CRISIS IN HARM REDUCTION FUNDING
- 09.05.2022 11:30
- Post Views: 171
Harm reduction programmes aim to minimize the negative impacts of illicit and licit drug use through evidence-based and cost-effective health and social services fully supported by UN and European agencies. People who inject drugs (PWID) are most vulnerable to HIV and hepatitis C (HCV) but high levels of stigma and discrimination by society, including healthcare workers, means that civil society organisations (CSOs) deliver harm reduction services as part of a national response.
Countries of South-Eastern Europe and the Balkans have experienced relatively high rates of HIV and HCV among PWID as well as new waves of drug injecting. For example, in Bucharest, Romania, closure of harm reduction services due to improperly planned transition from Global Fund support, and the influx of new injectable drugs, resulted in HIV increasing among PWID from 1.1% in 2009 to 53.3% in 2012.
Until recently, Governments have relied on the Global Fund to pay for harm reduction services but, as countries develop, the Global Fund is no longer the bank of last resort, with support ceasing for most countries as shown in the following table.
In most cases, the Global Fund has aimed to assist countries to transition HIV financing to sustainable national resources but has failed in most instances through a lack of flexibility and political will by the Global Fund and each Government. A recent analysis has identified common challenges facing the scale-up of harm reduction programmes in the region, including: (a) lack of connection between communicable disease programmes and drug strategies and the absence of PWID in the development of such plans; (b) reliance on very costly imprisonment for drug possession and use; (c) lack of access to health care services by PWID; (d) lack of Government awareness of cost savings by adopting a public health- and socialled approach to drug dependence; (e) endemic stigmatisation and discrimination of PWID leading to unfair and limited funding for harm reduction services; (f) no legal recognition of CSOs as service providers or a social contracting mechanism for Government to contract-out harm reduction services to CSOs; and, (g) no formal recognition by national health insurance mechanisms of CSO health services, resulting in PWID being unable to claim costs.
At the end of 2021, Correlation – European Harm Reduction Network, the Eurasian Harm Reduction Association and the Drug Policy Network of South-Eastern Europe, with the support of national organizations in the area, have conducted research on the impact of transition from Global Fund to Government support and opportunities to achieve sustainable harm reduction services for people who inject drugs in Albania, Bosnia and Herzegovina, Bulgaria, Kosovo*, Montenegro, Romania and Serbia. The following report, policy briefing and factsheet present and analyze current common challenges of scaling-up harm reduction programmes in the countries of South-Eastern Europe and the consequences of the limited funding of the harm reduction services for public health and national healthcare systems. Building upon this research, these publications highlight opportunities available for the governments of the region to act and invest funds and efforts in effective and proven models of harm reduction in their respective countries.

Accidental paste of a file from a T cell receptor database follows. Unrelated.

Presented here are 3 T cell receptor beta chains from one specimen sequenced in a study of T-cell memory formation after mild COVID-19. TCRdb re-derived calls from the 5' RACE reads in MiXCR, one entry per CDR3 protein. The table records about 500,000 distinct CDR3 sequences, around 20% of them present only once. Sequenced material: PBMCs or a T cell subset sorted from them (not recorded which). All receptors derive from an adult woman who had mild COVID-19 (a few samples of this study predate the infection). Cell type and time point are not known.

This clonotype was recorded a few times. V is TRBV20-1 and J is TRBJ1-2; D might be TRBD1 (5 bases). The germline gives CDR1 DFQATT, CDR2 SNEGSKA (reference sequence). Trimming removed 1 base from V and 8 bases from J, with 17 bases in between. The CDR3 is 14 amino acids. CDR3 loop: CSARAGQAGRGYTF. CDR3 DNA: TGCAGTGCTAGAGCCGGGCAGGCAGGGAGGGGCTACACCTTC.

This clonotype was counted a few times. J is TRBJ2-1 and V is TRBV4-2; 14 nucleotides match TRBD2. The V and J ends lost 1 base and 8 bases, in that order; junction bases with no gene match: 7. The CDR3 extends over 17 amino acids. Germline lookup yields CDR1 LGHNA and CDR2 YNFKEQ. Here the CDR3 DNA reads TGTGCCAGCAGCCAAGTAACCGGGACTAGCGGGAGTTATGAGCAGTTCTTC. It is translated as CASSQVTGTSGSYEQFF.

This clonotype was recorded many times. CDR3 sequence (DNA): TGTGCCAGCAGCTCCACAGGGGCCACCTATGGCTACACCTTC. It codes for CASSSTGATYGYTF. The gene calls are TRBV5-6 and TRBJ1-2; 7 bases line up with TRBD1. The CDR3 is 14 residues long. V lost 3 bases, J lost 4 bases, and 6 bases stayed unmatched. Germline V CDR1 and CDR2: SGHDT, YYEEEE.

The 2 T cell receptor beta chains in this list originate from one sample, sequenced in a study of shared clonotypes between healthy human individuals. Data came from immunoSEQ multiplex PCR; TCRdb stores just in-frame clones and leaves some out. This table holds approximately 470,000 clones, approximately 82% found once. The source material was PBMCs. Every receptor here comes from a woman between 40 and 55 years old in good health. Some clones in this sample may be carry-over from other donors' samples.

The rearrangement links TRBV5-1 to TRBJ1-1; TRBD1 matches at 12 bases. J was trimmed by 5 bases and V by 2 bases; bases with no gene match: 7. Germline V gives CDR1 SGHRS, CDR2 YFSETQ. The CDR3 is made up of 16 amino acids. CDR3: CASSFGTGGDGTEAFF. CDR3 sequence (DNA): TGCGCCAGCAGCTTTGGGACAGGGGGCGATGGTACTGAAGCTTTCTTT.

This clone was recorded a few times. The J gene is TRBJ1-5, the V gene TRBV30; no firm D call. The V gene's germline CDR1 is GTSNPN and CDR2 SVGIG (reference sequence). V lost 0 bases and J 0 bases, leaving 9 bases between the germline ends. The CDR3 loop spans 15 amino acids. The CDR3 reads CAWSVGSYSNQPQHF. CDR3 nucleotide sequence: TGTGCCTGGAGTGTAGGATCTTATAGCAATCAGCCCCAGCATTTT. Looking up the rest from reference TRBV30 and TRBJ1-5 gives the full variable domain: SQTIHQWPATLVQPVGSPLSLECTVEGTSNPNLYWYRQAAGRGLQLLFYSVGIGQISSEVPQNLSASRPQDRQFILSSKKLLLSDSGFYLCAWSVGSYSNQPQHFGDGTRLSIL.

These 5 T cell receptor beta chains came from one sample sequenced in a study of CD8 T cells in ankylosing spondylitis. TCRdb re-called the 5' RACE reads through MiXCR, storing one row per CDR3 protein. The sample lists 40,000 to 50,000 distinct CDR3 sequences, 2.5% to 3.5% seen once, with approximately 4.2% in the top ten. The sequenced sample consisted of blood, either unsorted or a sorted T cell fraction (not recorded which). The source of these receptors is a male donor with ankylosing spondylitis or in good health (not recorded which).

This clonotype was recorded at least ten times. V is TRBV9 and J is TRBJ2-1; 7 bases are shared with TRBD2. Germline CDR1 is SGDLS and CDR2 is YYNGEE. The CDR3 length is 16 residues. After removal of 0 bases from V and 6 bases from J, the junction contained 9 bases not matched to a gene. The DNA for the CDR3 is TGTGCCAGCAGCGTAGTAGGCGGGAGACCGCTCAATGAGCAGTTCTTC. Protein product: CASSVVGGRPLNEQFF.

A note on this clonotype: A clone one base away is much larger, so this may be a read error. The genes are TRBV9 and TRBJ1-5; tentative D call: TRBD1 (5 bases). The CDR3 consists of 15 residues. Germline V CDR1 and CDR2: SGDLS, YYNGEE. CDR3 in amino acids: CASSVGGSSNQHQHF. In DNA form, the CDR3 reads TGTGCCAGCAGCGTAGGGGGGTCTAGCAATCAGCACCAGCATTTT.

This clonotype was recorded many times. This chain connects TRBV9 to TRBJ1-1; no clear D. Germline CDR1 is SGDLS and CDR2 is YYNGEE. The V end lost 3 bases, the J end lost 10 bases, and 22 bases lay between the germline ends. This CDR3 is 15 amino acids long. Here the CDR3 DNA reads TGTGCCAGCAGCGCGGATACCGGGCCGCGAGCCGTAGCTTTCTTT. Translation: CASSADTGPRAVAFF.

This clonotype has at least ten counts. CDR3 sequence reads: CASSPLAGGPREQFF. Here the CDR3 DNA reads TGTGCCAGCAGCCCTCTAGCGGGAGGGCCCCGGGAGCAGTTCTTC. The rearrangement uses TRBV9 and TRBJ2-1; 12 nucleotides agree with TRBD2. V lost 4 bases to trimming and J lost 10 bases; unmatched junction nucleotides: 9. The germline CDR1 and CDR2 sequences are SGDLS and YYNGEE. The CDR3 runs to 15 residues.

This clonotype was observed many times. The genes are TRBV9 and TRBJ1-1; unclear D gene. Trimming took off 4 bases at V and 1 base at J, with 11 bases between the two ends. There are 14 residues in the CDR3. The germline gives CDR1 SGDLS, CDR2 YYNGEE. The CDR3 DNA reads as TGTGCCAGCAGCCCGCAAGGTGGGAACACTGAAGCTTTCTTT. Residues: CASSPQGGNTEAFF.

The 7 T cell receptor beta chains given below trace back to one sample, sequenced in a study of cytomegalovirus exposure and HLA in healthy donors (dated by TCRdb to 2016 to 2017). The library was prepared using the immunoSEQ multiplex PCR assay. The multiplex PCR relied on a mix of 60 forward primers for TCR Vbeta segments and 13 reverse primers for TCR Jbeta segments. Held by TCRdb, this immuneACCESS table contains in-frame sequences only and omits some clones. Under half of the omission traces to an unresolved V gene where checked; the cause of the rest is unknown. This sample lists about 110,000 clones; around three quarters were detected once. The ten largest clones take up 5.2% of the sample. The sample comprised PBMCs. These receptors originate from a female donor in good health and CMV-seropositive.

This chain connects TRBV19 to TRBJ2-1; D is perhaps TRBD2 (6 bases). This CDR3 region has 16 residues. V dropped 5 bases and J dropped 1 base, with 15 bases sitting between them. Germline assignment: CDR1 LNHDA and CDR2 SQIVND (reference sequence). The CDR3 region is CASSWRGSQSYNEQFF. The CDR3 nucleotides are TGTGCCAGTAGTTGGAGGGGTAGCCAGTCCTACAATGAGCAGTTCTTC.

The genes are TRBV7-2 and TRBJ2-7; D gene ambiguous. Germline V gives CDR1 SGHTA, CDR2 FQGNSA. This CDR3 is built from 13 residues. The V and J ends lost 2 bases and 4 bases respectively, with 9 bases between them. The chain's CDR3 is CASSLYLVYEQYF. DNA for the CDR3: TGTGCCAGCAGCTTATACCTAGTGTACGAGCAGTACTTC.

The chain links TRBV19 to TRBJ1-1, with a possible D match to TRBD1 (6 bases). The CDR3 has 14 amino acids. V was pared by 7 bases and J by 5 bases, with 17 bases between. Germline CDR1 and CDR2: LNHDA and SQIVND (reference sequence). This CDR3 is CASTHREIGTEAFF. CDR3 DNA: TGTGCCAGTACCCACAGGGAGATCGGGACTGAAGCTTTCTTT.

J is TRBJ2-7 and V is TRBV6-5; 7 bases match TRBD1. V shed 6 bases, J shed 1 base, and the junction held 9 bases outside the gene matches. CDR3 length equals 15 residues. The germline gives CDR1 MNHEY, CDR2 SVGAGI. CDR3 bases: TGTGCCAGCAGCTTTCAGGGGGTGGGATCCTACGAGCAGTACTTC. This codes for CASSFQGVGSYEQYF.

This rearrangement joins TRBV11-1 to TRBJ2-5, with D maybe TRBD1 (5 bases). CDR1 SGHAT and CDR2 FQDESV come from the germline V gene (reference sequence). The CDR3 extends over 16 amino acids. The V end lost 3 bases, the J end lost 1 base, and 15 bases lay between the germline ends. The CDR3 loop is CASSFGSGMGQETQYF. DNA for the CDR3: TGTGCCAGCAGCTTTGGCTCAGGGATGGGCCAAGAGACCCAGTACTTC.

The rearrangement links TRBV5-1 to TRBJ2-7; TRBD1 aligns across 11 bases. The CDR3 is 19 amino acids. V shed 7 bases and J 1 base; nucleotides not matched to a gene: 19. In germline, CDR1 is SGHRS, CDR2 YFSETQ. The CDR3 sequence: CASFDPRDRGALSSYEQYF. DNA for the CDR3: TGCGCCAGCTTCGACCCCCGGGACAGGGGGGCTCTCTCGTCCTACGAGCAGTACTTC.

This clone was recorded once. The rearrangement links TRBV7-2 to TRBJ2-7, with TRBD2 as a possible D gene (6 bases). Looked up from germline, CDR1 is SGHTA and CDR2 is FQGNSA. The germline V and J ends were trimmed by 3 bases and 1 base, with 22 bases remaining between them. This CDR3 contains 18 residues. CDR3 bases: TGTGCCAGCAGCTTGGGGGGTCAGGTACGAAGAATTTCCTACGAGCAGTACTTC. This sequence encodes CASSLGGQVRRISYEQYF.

Please find a presentation via link https://www.correlation-net.org/hr_funding/ and pdf version of the document below, together with an executive summary and extract
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Services for migrants and refugees from Ukraine – HIV/TB care with a focus on key populations
Due to the increasing flows of refugees from Ukraine because of Russia’s invasion of Ukraine, the EECA Regional Platform created a spreadsheet to fill contacts details of face-to-face and online services for refugees and migrants (with a focus on HIV/TB care and key population groups).
If you provide such services or know verified providers, please fill out the spreadsheet at your earliest convenience, and, please, update it as more verified information is available. These can be services for national citizens if they are also accessible to international migrants and refugees.
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This web-resource is a part of new regional communication and coordination project “Regional Civil Society and Community Support, Coordination and Communication Platform - EECA”, implemented by Eurasian Harm Reduction Association (EHRA).
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